Her legs rub together, all wrinkled like an old mama elephant’s, loose skin hanging a bit like she’d had a significant weight loss at some time in her life. She bends her knees hard against wet tile and lifts the boy whose legs dangle; atrophied white sticks trying to stand on their own. She gets him to the side of the pool. He shivers. She sweats. Her hair stands every which way on top of her almost wet head. Her face is leather cracked. Maybe she smoked. Maybe she still does.
Another woman walks the edge of the pool, her back ramrod straight, her shoulders pushed back like she’s bracing for a fight. She smiles cracked leather, too. She is in the latter part of middle age, yet under folds of skin too familiar with the local tanning booth, lingers the shadow of a young woman’s toned upper arm. Despite her clipped walk her belly sags tired at the front of her purple flowered swimsuit. She is leading the way for a boy pushing a walker.
There are several of these ladies in the water today as I sit poolside watching students from a functional life skills program swim laps. I am sitting next to a pretty girl who isn’t able to swim because of an injury. We are multiplying numbers together. She is having difficulty staying focused because of some boys showing off in the water. I am having difficulty staying focused because of what I witness at the shallow end of the pool.
I can’t take my eyes of these middle-aged, almost old women, lift lift lifting dead weight children in and out of the water.
Children encased in plastic floats and safety gear and neon masks and giant goggles.
Children who flail water.
Children who scream gibberish.
Children who would most certainly drown if it weren’t for the iron grip of women whose bodies have morphed into a flabby fade in loud spandex.
I wonder where they’ve put their inhibitions. Did they stuff them in a locker somewhere or fold them neatly beneath their underwear hidden in their gym bags?
They don’t suck in their bellies.
They don’t strut the firm body of a younger woman desperate to wear the Hot label.
They don’t do the eye dance women do to other women’s bodies comparing comparing comparing.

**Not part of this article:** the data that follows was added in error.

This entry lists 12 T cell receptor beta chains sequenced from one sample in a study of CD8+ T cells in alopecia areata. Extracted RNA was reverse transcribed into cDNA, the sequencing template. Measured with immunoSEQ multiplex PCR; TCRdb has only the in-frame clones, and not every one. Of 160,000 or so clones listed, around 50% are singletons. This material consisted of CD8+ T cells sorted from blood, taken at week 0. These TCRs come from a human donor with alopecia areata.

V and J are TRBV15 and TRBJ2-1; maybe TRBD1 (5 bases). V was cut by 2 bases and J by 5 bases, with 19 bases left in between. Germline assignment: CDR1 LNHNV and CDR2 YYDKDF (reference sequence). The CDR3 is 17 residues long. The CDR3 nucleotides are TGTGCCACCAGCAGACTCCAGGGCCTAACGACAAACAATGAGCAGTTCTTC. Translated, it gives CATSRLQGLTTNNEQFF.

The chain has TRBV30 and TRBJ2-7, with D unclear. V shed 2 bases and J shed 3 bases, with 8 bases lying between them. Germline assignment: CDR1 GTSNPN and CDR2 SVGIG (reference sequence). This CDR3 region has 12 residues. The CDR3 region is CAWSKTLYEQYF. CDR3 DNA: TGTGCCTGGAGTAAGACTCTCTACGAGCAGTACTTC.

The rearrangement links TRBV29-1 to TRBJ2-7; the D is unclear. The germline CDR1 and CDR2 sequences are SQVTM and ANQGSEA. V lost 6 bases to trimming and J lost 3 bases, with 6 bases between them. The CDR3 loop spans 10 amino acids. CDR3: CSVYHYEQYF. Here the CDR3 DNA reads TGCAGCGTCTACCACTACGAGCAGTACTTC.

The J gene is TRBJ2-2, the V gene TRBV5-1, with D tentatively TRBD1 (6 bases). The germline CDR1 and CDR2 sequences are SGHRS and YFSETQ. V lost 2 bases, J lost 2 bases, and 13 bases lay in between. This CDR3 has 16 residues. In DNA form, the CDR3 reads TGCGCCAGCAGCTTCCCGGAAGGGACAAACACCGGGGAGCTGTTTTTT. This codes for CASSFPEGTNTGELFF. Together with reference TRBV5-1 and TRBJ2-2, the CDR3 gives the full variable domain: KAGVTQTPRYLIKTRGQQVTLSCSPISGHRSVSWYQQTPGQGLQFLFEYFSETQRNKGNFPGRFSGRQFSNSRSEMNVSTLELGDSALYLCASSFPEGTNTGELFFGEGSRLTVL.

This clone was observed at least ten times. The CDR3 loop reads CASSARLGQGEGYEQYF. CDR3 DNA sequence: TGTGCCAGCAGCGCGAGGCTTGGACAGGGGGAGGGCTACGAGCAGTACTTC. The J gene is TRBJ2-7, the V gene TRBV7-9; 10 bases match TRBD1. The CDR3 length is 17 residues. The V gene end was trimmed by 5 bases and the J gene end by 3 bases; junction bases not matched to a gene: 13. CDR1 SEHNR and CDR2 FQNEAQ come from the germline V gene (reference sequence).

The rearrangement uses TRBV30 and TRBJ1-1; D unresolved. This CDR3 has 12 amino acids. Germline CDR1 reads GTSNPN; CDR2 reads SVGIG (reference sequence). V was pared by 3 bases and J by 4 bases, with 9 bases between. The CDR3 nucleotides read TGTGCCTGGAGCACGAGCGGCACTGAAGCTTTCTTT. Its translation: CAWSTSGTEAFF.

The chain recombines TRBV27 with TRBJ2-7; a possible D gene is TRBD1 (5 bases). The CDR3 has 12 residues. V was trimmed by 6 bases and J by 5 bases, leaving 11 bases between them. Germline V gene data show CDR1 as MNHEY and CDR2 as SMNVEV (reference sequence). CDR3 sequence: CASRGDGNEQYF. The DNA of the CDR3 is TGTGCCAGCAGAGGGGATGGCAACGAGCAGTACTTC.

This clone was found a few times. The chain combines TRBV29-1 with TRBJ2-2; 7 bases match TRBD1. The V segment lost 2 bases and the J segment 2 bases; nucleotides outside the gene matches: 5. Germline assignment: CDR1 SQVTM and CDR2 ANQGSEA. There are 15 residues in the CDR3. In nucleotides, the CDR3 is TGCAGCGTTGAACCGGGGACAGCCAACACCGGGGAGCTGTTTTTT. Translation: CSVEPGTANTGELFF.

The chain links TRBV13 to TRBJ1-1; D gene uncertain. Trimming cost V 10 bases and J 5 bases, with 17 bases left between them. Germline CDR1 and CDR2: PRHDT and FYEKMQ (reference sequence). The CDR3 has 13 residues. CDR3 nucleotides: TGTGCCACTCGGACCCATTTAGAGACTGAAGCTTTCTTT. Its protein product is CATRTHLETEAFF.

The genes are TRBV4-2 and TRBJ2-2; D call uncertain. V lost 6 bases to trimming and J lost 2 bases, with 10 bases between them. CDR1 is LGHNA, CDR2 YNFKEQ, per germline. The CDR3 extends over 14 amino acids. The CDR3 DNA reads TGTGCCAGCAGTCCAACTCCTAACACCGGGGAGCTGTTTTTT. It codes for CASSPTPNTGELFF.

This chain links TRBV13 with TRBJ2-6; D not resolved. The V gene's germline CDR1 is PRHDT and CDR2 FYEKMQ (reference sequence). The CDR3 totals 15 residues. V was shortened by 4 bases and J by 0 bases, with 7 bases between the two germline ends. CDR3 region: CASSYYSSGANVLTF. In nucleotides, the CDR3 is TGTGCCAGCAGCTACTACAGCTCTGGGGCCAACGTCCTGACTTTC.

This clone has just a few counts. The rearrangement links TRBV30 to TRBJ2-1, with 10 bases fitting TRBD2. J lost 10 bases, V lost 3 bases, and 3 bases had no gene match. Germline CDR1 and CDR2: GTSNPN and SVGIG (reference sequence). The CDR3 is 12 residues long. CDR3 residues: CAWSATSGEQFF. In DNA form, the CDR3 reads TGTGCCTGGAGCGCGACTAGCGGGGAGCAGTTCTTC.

There is no hotness here….unless you count the sweat that drips on the brow after hoisting eighty pounds of kid up and down metal ladders all morning long.
Snow banks bleed dirt from sand trucks and the driveway is still rutted with ice and I am putting away laundry when I see my bathing suits tucked into the back of my drawer. I think about summer eventually showing her face and I think about me sitting by the lake in my own wrinkled, pooch sagging skin wondering if I look okay….if I look my age.
I should certainly hope not. So says the little phrase written on a badge I sometimes wear much too proudly.
Days later I am getting an education on what real beauty looks like and I realize I am at the wrong end of the pool.
Ahh, to be propped up with padding or loaded into Lycra in an attempt deny the inevitable leaves more women poolside instead of diving into the shallow end of things where you get to lift someone else to a place of accomplishment or simply, a place of joy.
There is nothing sacred about wondering how to fit things around a bottom succumbing to gravity. What is sacred is helping someone else to defy gravity.
It’s a sacred and beautiful thing I am seeing at the shallow end of the pool today. It is a sacred thing helping someone keep their head above water. It is a sacred and beautiful thing helping someone simply to keep on swimming.